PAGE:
Here is what really happened. I got my good news. I was elated at the moment and kind of skipped out to my car( and then got short of breath from skipping..lol). Then I got into my car and, ironically, We are the Champions by Queen came blasting on the radio. I then proceeded to sob hysterically for about 20 min before driving home. I want to believe that the tears were all happy, but now I am not so sure. My mind started racing with all kinds of different thoughts ranging from yeah, I’m free to omg what do I do now and who is going to look out for me? My head was completely spinning. I had to take a minute before my head was clear enough to drive home. I started to realize that this was not really over. I had the next five years of my life mapped out with repeat scans and follow ups. Was it going to really be over then? What if I got some weird symptoms or twinge in the wrong place? Should I ignore it or should I worry because something else might be wrong?

I spent some quality time trying to talk myself down from the ceiling and rationalize the fact that I would need to give myself some time to be able to process information from my body normally again. That lasted all of a few minutes before I was on the phone to my therapist, making sure that I had regular appointments scheduled for the next several months. I was not going to be able to do this alone and I wasn’t allowed to restart my anti depressant for another month or so.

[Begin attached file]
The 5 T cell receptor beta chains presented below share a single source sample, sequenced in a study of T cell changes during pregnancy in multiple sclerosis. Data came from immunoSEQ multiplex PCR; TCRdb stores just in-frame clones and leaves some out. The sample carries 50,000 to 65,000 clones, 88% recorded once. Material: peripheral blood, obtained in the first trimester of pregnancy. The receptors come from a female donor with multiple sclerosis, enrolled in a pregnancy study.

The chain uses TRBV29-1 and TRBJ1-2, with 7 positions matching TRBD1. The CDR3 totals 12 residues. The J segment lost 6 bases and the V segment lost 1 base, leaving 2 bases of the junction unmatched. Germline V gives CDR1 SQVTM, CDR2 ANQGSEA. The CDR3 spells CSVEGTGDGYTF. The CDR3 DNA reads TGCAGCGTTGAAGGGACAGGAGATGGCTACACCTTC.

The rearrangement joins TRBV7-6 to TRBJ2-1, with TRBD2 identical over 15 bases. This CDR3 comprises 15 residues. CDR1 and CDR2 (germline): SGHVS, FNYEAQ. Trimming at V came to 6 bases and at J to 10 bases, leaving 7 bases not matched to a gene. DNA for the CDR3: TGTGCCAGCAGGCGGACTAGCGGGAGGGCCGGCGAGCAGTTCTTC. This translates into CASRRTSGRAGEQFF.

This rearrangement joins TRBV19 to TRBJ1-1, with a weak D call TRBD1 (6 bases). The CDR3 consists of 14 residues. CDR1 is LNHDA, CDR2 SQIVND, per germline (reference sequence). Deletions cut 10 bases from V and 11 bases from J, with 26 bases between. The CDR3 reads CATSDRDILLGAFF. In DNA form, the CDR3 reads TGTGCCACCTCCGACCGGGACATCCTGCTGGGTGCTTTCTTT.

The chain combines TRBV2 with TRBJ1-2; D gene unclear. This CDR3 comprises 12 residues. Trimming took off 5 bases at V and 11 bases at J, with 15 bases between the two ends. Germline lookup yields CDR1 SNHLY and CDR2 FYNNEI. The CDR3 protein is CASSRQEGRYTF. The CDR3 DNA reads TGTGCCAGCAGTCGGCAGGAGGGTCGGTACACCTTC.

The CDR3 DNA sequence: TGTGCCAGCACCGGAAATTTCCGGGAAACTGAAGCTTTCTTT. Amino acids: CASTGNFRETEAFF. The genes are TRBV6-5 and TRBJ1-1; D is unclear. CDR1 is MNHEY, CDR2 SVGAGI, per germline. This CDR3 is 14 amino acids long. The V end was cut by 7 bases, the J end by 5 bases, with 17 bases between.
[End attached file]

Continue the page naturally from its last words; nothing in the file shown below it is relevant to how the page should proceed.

Ok, so now I had my therapy appointments in place. I rebooted my calm app on my phone. I reached out to my friends and fellow patients. I felt like I was doing everything right, or at least what I could do at the moment. Everything was going to be ok right? Nope! Then, the later complications of chemo started rolling in. My liver and kidneys took some hits and had to recover and my thyroid died completely. All the symptoms I was having that I was trying to assume were psychosomatic were actually real! Some of the stuff could have actually killed me! Thank goodness that we have modern medicine and options for all of them, but still scary nonetheless. There was no room for relaxing! There WAS still stuff to worry about! I knew it! My doctor said that some of these complications and side effects could be a factor for years afterward. Fantastic! I understood going in that there was going to be a risk trade off in exchange for curing my cancer, but on some level, I don’t think I fully understood just how significant the risks would be. I don’t think any patient does.

Here is where I think we need to do better for patients. We need to do better than handing someone a stack of papers several inches thick to read over and sign. We need more than just one chemo teaching session. We need to counsel patients that complications are real and that we need to have a reasonable level of vigilance after treatment is over. We need to recognize that PTSD is real and affects people that have experienced any kind of trauma, whether it is casualties of war or cancer. There needs to be a plan in place for those kind of things BEFORE they happen. We need to shape patient’s expectations for their treatment and for themselves BEFORE things happen. We need to give the a glimpse into what can happen and what they can expect and let them know that we have tools to address all of it. I have to believe that being proactive could potentially save a lot of suffering, both physical and mental, for patients. It has to be better than being behind the eight ball and struggling to deal with all of these issues when they are already full blown and both your mental and physical energy is already depleted.